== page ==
You are a cursed undead who is tasked with fulfilling a prophecy to feed the flame of the Age of Fire in the mysterious and unforgiving world of Dark Souls. A large tower in Anor Londo houses “The Duke’s Archives,” which contains resources for weapon, crystal, and magic ember acquisition. However, the building has been turned into a prison after Seath the Scaleless drove himself mad through obsession of his own research. You must fight your way through Seath’s grotesque creations to gain access to the rich sources of knowledge held in the archives.

Destiny (Bungie, Inc.)

Mission: The Archive

As a Guardian of the last city on Earth, you are charged with protecting what remains and defeating a diverse set of enemies while wielding the power of the Traveler. Putting aside the somewhat muddied storyline, the thirteenth story mission, “The Archive,” requires you to fight your way through the Vex and Fallen to secure priceless Golden Age knowledge. This vaulted repository poses the wonderfully apt challenge of repairing broken conduits while fighting the scourge of the solar system to fully extract information. The room is filled with large vertical cylinders and raised walkways, headed by a main access desk and several personal research stations along the wall.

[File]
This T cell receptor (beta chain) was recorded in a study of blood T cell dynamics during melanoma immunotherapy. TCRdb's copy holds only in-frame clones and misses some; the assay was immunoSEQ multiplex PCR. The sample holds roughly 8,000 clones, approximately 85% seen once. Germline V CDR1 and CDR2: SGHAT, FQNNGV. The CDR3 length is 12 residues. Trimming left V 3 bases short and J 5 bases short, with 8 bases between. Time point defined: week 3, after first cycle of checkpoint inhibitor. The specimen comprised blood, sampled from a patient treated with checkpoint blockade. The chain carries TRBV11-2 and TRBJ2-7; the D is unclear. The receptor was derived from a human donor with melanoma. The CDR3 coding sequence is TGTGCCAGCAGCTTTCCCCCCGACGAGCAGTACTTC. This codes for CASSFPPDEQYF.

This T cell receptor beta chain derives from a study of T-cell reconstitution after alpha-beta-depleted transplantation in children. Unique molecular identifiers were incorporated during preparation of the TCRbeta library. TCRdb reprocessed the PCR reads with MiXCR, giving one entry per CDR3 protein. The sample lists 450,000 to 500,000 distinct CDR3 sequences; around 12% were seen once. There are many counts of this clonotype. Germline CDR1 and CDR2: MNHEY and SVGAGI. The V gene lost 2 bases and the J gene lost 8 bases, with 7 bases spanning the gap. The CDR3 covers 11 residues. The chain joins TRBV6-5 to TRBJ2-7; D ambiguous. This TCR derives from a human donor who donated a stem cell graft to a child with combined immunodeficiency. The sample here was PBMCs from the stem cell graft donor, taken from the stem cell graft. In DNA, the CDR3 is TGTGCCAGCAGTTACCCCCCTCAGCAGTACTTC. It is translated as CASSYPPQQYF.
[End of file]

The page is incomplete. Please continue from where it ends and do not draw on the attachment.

Fallout 4 (Bethesda Softworks, LLC)

Location: Boston Public Library

“If we don’t collect everything, then what’s the point?”

–Givens Log 5/21

Set in 2287, 310 years after The Great War that resulted in nuclear devastation, you emerge from cryogenic stasis as a vault dweller, searching for your abducted son. When roaming the library for loot or as part of the Public Knowledge quest (wherein you clear out super mutants living in the library to find and return a lost book), you might run into the now deceased Curator Givens. He was a part of a team dedicated to collecting and preserving books by scanning them into a digital archives. You have the option of aiding the cause by compressing the data to holodisk. For more Fallout fun, see Fallout 3 for a post-apocalyptic exploration of the National Archives in Washington, DC.

Mass Effect 3 (BioWare, EA International, Ltd.)

Mission: Citadel Archives: Escape